“He got a little tired with the track today,” Castellano said. “Don’t get me wrong – he tried really hard and fought all the way to the end. But he got tired a little bit in the end. We didn’t have racing yesterday and had a lot of snow. The track had a lot of moisture and I think it seemed the speed carried a bit. They went pretty quick. It’s good to see these two New York-breds match each other because I beat him good last time. Now he beat me good. I’m excited for the next race. If the owner wants me, I’ll be back.”
Cancel said he tried to maintain his lane while guiding My Boy Tate between rivals.
“Lezcano [aboard No. 2, Chestertown] and I were there. Jose Ortiz [aboard No. 1 Alpha Chi Rho] was on the outside, so we had enough room for both of us, but once they started putting pressure from the outside that’s when it got bad,” Cancel said. “I tried to maintain my spot but there wasn’t a whole lot I could have done. It was really tight and too little of a spot to play with.”
Despite the disqualification, Cancel said his horse ran a winning race.
“He’s a big grinder. He knows what he needs to do. You just have to sit patient on him and time it right and he’ll give you everything he’s got,” Cancel said. “I wanted to tip out a little bit, but I had three horses on the outside all lined up. I just tried to make the right choice with him. He knows what he needs to do and he can sit behind horses with no problem.”
Lezcano said Chestertown, who was elevated to third, might have won if not impeded.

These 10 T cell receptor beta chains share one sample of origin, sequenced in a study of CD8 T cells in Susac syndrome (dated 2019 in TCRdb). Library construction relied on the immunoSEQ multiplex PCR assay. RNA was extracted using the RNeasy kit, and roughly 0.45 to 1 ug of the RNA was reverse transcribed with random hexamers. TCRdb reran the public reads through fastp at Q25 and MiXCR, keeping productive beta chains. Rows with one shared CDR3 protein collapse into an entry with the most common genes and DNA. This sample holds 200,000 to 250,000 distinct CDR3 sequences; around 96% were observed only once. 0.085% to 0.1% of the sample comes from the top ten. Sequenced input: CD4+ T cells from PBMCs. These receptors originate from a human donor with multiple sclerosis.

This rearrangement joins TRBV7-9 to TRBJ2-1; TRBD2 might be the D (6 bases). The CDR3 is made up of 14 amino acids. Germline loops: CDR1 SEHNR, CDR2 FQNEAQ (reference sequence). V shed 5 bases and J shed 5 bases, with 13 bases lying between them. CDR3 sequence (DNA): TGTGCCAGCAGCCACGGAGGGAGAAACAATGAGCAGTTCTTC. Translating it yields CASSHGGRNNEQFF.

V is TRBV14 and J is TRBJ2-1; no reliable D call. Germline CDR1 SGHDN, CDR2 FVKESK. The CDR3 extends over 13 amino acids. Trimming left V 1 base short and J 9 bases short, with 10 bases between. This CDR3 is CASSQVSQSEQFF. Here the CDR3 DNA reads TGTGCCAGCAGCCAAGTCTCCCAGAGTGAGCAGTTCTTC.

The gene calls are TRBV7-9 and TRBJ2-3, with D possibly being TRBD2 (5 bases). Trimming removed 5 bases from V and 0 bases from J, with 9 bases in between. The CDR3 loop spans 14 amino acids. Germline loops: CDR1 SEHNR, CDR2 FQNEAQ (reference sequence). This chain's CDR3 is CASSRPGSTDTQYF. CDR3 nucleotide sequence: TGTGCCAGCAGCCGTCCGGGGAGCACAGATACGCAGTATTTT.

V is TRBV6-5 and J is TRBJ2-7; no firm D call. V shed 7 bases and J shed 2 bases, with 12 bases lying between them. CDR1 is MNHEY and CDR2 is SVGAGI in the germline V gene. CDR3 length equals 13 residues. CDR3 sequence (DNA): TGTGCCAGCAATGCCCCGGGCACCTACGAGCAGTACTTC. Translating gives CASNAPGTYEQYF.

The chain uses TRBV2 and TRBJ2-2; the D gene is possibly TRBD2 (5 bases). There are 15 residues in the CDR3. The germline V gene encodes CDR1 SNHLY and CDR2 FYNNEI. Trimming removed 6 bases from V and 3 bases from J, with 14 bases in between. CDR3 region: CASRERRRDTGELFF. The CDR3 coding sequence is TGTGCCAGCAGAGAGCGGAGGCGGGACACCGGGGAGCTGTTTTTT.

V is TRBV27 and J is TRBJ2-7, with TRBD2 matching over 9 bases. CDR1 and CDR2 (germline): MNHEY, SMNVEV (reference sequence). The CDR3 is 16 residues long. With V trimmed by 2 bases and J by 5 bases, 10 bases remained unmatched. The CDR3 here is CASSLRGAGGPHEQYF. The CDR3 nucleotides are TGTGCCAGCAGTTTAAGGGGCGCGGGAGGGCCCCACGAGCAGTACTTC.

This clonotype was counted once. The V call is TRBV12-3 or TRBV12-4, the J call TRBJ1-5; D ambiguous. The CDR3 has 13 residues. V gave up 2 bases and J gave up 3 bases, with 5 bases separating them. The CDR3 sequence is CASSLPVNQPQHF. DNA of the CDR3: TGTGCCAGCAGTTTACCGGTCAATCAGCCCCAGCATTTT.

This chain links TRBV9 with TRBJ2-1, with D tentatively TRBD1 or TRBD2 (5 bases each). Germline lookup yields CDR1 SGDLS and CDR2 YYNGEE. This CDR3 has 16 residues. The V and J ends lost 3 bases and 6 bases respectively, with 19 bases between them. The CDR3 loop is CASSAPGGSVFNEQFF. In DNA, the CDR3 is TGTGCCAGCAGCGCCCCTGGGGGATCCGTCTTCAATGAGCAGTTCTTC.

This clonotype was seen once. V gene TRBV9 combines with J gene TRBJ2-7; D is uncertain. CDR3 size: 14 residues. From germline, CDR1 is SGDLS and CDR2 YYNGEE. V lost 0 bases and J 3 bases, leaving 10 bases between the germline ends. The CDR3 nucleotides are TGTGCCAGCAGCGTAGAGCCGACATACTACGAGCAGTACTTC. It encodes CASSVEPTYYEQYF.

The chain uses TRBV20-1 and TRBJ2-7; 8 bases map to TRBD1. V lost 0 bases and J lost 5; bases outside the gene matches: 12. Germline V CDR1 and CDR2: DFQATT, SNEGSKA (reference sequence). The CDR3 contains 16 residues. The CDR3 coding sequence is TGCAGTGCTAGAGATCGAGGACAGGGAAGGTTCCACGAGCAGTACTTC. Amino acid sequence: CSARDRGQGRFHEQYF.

“I think I had the best horse today, but we got killed. I got my spot taken,” Lezcano said. “There was too much pressure from the horse on the outside [Battle Station].”
For Eddie Fazzone, proprietor of Eddie F’s Racing, the victory capped a good day that saw Lobsta’s full brother, Chowda, finish a close second in an open seven-furlong allowance sprint in Race 2.
“He ran huge off the 96 [Beyer],” Fazzone said of Lobsta. “There was always a chance for him to bounce, but he didn’t. He showed he was the real deal. Chowda ran a great race today too, so we have some real nice horses here. Hopefully, they both continue to do well. I think Lobsta is getting better with every start. My Boy Tate is a great horse. Take nothing away from him, he’s a game horse and never runs a bad race.
“This is our third stakes win,” Fazzone added. “We’re a small stable with nine horses and it seems like it just gets better and better. I’ve got his half-brother Oysta who just turned two, so hopefully we see him in the spring or summer. Hopefully, we continue the great ride.”
Trainer Gary Sciacca said the 4-year-old son of Emcee, out of the Chief Seattle mare Salty Little Sis, demonstrated his talent in the game stretch duel with My Boy Tate.
“They both ran great. You can’t take anything away from either one of them,” Sciacca said. “He showed he was for real. He ran great. I’m pleased with him. I’m really happy for Eddie. Everyone came down for the win picture, so it was nice having them.”
Bred in the Empire State by Fedwell Farm, Lobsta banked $55,000 in victory while improving his record to 9-4-1-2. He paid $7.40 for a $2 win ticket.
Live racing resumes Sunday at the Big A with a nine-race card headlined by the $100,000 Rego Park. First post is 12:20 p.m. Eastern.